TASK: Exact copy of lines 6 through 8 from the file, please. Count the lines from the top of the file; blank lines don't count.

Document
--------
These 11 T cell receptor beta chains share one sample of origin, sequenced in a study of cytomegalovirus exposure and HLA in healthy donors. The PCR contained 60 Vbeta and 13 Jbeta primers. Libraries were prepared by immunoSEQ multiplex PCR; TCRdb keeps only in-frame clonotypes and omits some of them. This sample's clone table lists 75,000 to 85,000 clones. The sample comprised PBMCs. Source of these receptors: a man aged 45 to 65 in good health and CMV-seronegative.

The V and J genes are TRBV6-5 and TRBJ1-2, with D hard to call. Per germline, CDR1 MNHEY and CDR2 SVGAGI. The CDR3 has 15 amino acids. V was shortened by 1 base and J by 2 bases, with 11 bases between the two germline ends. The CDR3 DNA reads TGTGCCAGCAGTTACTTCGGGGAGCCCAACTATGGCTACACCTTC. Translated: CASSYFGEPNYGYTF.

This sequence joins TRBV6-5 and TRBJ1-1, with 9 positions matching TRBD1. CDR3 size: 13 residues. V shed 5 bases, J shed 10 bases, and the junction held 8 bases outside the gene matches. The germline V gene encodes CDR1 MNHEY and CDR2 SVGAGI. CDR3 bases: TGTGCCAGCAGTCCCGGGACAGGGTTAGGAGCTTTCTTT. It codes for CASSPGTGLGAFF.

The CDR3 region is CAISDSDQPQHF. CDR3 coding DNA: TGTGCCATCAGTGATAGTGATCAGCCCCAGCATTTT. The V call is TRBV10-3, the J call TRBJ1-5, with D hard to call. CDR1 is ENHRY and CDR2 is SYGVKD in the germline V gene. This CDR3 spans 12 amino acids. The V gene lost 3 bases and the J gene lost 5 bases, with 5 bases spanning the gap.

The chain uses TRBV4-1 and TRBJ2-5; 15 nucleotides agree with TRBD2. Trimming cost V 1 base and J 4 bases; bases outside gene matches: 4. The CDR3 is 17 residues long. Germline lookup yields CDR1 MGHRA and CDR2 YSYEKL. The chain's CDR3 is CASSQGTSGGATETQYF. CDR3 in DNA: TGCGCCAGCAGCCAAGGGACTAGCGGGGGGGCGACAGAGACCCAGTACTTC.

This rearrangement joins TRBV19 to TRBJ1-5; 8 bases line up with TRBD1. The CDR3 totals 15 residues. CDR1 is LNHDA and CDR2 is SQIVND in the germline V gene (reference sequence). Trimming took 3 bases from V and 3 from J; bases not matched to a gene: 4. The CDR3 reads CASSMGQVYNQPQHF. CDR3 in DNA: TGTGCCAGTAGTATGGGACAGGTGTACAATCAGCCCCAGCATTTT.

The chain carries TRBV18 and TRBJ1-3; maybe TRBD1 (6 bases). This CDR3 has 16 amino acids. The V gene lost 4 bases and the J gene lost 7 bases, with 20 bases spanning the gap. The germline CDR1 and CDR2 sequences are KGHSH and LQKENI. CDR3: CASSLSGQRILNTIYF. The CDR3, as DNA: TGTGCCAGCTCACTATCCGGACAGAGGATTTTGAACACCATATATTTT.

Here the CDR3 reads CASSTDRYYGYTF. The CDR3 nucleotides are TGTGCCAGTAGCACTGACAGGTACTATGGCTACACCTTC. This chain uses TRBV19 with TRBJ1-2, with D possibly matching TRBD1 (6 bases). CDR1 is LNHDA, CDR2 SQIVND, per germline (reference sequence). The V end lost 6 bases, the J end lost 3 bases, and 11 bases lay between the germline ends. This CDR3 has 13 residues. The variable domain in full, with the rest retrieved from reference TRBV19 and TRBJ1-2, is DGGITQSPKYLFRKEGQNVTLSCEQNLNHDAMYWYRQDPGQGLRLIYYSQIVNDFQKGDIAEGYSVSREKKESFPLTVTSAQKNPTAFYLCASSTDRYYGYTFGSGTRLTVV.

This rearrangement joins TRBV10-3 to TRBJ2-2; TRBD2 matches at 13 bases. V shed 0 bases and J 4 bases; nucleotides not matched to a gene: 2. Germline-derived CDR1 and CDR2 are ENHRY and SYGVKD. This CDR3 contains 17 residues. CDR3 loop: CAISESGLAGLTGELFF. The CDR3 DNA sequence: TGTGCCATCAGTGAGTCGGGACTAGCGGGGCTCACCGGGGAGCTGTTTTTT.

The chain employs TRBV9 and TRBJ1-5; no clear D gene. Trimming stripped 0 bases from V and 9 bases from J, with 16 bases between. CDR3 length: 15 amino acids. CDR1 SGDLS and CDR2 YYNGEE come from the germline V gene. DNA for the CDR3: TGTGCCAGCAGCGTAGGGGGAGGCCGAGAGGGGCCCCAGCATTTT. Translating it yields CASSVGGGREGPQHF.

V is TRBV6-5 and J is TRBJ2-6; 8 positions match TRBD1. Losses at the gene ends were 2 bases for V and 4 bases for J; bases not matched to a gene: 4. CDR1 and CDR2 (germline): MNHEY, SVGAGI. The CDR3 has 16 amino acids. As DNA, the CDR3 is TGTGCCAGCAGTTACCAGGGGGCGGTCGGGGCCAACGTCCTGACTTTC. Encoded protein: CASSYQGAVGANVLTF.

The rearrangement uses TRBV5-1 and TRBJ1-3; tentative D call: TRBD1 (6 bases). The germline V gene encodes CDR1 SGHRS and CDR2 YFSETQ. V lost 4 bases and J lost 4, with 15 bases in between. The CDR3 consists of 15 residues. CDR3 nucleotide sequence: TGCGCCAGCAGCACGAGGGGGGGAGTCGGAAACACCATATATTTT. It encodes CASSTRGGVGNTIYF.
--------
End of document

This rearrangement joins TRBV19 to TRBJ1-5; 8 bases line up with TRBD1. The CDR3 totals 15 residues. CDR1 is LNHDA and CDR2 is SQIVND in the germline V gene (reference sequence). Trimming took 3 bases from V and 3 from J; bases not matched to a gene: 4. The CDR3 reads CASSMGQVYNQPQHF. CDR3 in DNA: TGTGCCAGTAGTATGGGACAGGTGTACAATCAGCCCCAGCATTTT.

The chain carries TRBV18 and TRBJ1-3; maybe TRBD1 (6 bases). This CDR3 has 16 amino acids. The V gene lost 4 bases and the J gene lost 7 bases, with 20 bases spanning the gap. The germline CDR1 and CDR2 sequences are KGHSH and LQKENI. CDR3: CASSLSGQRILNTIYF. The CDR3, as DNA: TGTGCCAGCTCACTATCCGGACAGAGGATTTTGAACACCATATATTTT.

Here the CDR3 reads CASSTDRYYGYTF. The CDR3 nucleotides are TGTGCCAGTAGCACTGACAGGTACTATGGCTACACCTTC. This chain uses TRBV19 with TRBJ1-2, with D possibly matching TRBD1 (6 bases). CDR1 is LNHDA, CDR2 SQIVND, per germline (reference sequence). The V end lost 6 bases, the J end lost 3 bases, and 11 bases lay between the germline ends. This CDR3 has 13 residues. The variable domain in full, with the rest retrieved from reference TRBV19 and TRBJ1-2, is DGGITQSPKYLFRKEGQNVTLSCEQNLNHDAMYWYRQDPGQGLRLIYYSQIVNDFQKGDIAEGYSVSREKKESFPLTVTSAQKNPTAFYLCASSTDRYYGYTFGSGTRLTVV.